New York man guilty of luring young foreign women to his home for sex
NEW YORK - Joseph Yannai, author of "The International Who's Who of Cooks" (2004-2005), was found guilty of forced labor and attempted forced labor on Friday following an investigation by U.S. Immigration and Customs Enforcement's (ICE) Homeland Security Investigations (HSI).
According to court documents, Yannai, 66, enticed women to travel to the United States from abroad so that he could commit sex crimes against them. A federal jury also found Yannai guilty of fraud in labor contracting and several immigration violations relating to his recruitment and employment of the women to work illegally in the United States. Yannai faces a maximum penalty of 80 years in prison when he is sentenced.
The convictions were announced by United States Attorney for the Eastern District of New York, Loretta E. Lynch; Special Agent in Charge of ICE HSI in New York, James T. Hayes Jr.; and Westchester County District Attorney, Janet DiFiore. The case was jointly investigated with New York State Police and Pound Ridge Police Department.
The government's evidence at trial established that between January 2003 and March 2009, Yannai searched au pair websites for young women from around the world to recruit to work in his home, which he shared with his wife. Yannai told the women the work involved domestic services and clerical assistance. Yannai, however, used deception and fraud in recruiting the victims, even posing as two different women, "Joanna" and "Sylvia," who had supposedly worked for Yannai before and who extolled Yannai's virtues in email exchanges with the victims. In these fake e-mails, which were intended to allay the victims' reservations about working for the defendant, "Joanna" and "Sylvia," among other things, reassured the victims that Yannai had no intention of having sex with them.
As the evidence at trial showed, however, once the victims, five of whom testified at trial, arrived at Yannai's his home in Pound Ridge, N.Y., he subjected them to near-constant sexual abuse, which included groping the victims' breasts and buttocks, digitally penetrating them, and attempting to force them to perform oral sex on him. Yannai sought to ensure the victims' compliance with his increasingly more sexually abusive demands through fear, isolation, psychological coercion, and other means. Some of the victims were able to escape shortly after they arrived; others could not escape for months. Yannai was arrested after one of the victims escaped and went to a local police precinct.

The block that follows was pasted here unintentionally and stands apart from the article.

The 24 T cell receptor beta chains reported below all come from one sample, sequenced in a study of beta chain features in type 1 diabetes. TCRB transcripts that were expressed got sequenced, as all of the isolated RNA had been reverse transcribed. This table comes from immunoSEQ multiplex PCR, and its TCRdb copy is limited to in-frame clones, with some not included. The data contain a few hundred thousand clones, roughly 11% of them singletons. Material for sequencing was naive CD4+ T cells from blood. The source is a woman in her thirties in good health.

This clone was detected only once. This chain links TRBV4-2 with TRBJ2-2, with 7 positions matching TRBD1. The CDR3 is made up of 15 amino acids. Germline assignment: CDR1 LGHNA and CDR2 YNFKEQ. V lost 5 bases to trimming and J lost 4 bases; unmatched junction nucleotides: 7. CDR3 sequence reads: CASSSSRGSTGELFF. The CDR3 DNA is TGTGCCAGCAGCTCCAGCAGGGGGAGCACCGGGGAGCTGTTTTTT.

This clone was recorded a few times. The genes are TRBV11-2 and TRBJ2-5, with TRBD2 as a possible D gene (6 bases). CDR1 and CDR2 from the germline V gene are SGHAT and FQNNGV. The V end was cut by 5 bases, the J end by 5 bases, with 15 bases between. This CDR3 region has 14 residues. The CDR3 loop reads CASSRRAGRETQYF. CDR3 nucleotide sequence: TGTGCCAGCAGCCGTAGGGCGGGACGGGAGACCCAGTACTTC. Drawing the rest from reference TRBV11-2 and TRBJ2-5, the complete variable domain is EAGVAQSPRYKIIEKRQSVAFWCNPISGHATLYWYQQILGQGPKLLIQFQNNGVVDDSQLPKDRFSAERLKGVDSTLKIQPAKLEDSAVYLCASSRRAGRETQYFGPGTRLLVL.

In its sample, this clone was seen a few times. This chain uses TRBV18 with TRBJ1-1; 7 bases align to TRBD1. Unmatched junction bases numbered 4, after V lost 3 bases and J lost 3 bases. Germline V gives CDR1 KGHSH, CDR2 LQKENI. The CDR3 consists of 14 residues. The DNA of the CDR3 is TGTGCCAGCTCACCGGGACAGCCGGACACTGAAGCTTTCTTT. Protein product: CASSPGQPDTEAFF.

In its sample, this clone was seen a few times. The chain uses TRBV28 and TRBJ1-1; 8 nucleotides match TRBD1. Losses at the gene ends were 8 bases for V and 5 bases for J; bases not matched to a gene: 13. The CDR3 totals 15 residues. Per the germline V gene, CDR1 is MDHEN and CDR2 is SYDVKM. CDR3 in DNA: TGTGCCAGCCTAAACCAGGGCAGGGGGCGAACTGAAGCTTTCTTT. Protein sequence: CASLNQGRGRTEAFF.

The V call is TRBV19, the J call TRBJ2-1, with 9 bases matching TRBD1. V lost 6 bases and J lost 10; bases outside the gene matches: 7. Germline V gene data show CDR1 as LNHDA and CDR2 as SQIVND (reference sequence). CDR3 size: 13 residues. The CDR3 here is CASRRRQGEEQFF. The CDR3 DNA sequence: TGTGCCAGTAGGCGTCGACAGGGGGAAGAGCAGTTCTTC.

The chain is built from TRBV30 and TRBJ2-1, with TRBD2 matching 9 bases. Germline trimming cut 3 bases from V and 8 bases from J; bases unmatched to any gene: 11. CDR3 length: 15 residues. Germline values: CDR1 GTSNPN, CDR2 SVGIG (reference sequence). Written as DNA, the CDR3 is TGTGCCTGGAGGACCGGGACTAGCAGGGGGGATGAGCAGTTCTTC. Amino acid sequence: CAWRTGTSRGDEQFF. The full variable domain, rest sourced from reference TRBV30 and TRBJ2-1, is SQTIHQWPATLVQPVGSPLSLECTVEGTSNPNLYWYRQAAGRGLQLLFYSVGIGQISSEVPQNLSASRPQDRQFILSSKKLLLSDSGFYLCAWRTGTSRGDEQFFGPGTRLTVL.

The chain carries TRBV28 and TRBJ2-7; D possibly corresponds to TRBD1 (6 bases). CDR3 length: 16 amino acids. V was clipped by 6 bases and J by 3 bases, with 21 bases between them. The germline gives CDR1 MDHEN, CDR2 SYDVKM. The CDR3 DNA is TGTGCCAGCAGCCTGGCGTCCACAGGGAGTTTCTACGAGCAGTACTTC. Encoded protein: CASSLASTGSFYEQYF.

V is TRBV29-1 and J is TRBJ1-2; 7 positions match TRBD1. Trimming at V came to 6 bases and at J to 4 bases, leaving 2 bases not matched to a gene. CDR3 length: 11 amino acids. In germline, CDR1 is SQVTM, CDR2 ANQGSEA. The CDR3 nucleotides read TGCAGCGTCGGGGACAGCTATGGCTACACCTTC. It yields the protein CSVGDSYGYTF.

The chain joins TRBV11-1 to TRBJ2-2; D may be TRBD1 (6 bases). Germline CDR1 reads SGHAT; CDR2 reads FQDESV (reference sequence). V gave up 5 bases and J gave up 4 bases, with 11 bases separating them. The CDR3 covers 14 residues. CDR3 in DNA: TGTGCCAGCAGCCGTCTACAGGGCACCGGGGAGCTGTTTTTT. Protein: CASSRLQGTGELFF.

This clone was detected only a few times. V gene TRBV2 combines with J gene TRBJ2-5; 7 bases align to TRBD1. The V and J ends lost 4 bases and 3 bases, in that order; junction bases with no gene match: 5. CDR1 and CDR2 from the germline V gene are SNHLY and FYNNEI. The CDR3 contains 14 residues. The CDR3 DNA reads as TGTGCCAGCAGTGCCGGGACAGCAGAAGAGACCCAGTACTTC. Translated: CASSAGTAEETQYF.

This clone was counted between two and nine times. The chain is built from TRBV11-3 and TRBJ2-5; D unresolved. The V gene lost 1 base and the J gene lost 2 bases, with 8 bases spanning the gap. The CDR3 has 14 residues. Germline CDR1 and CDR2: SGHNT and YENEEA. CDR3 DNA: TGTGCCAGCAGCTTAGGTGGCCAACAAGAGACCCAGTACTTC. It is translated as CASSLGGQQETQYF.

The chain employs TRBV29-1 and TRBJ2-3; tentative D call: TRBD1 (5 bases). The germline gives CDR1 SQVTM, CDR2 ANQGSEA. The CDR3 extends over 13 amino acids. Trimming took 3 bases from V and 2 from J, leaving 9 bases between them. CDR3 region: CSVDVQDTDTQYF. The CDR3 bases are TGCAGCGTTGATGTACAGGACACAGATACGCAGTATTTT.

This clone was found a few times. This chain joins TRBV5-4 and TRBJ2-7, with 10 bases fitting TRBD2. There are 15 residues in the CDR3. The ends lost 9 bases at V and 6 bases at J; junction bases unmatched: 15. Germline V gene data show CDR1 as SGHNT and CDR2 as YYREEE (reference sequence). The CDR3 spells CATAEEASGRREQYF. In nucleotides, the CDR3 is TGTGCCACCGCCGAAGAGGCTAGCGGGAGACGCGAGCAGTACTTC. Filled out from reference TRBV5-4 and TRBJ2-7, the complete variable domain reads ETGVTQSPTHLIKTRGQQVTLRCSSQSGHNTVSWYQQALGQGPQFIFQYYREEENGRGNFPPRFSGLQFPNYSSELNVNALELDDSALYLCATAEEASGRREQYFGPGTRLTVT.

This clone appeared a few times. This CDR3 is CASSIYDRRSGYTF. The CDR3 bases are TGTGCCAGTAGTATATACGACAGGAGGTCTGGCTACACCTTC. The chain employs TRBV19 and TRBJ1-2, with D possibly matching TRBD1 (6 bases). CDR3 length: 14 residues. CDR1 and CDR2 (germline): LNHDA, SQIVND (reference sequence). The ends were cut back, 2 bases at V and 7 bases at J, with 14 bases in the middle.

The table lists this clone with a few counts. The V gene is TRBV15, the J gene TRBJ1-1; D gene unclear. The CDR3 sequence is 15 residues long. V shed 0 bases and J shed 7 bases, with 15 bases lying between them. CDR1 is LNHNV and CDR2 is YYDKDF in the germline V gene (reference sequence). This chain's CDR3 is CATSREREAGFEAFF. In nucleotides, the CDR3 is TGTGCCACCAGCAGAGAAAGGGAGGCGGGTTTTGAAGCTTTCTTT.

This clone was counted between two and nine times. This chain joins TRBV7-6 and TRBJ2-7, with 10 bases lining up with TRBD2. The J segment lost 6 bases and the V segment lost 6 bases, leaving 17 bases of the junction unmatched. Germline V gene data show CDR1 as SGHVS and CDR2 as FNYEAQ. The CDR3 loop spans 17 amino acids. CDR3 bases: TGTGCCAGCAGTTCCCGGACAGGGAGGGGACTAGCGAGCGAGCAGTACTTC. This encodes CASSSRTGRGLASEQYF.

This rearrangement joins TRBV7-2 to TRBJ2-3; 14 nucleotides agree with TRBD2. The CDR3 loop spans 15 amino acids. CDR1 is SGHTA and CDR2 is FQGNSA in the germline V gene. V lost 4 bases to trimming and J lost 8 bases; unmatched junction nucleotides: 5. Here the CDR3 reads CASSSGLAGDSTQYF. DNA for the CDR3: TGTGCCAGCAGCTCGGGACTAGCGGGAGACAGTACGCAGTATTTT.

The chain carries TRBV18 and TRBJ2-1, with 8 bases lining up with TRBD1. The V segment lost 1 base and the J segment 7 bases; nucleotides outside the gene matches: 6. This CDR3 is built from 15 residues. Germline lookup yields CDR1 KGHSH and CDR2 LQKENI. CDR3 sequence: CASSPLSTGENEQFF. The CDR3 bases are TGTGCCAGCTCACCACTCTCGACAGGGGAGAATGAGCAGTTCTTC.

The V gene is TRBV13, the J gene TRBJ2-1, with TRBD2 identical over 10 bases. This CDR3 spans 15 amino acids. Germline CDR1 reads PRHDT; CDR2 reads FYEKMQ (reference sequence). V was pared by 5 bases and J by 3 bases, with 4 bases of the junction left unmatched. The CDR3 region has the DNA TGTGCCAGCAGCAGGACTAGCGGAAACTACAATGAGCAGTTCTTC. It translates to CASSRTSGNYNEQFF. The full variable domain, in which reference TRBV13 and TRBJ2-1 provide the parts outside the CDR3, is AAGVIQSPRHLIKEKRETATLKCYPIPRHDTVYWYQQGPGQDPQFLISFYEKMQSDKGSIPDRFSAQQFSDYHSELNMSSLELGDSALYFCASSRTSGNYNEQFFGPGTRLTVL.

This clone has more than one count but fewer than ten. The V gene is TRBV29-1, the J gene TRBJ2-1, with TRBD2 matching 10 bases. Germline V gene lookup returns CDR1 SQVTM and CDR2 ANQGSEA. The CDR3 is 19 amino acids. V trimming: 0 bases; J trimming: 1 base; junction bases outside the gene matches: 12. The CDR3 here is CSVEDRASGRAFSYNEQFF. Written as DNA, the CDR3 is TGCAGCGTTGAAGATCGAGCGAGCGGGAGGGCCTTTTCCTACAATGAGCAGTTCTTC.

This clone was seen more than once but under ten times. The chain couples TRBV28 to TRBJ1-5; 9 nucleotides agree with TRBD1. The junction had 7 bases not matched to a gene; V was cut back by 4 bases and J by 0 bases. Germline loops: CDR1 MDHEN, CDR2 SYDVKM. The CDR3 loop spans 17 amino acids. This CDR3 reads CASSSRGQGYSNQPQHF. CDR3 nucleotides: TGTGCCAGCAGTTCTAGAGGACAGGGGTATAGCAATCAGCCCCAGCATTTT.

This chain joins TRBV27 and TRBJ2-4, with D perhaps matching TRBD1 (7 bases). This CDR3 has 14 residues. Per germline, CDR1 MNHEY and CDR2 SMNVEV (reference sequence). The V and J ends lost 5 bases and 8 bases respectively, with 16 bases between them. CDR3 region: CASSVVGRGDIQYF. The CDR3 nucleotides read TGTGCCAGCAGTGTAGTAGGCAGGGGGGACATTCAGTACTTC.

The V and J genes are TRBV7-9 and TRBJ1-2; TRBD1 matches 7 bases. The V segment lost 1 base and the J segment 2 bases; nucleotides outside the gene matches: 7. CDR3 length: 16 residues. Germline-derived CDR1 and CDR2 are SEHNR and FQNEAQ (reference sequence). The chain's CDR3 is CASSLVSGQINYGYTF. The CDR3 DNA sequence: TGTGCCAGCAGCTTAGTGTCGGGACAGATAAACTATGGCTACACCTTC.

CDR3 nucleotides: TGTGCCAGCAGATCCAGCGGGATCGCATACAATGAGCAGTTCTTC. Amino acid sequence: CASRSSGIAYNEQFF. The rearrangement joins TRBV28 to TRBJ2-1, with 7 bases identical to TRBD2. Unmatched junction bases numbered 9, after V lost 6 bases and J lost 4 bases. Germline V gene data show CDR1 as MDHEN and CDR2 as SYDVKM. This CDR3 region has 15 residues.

"The defendant violated the trust of these women and, through his sexual abuse, demonstrated a blatant disregard for their dignity and well-being," said Special Agent in Charge Hayes. "More than ever, we are committed to identifying innocent victims and arresting those who prey on them."
"The defendant exploited and degraded his victims for criminal sexual purposes," said U.S. Attorney Lynch. "The message to those who would engage in similar criminal conduct could not be clearer - you will be vigorously investigated and prosecuted to the full extent of the law."
"This defendant was the ultimate manipulator, who used fear and psychological coercion to intimidate his victims, leaving them isolated and feeling that they had no choice but to do whatever he asked," said Westchester District Attorney Janet DiFiore. "The jury's verdict in this case affirms the importance of law enforcement at all levels working together to identify labor and sex traffickers and hold offenders, like this defendant, appropriately accountable for their crimes."
The government's case was prosecuted by Assistant U.S. Attorneys Daniel Spector and Hilary Jager, and Special Assistant U.S. Attorney Audrey Stone, Second Deputy District Attorney and Chief of the Special Prosecutions Division, Westchester County District Attorney's Office.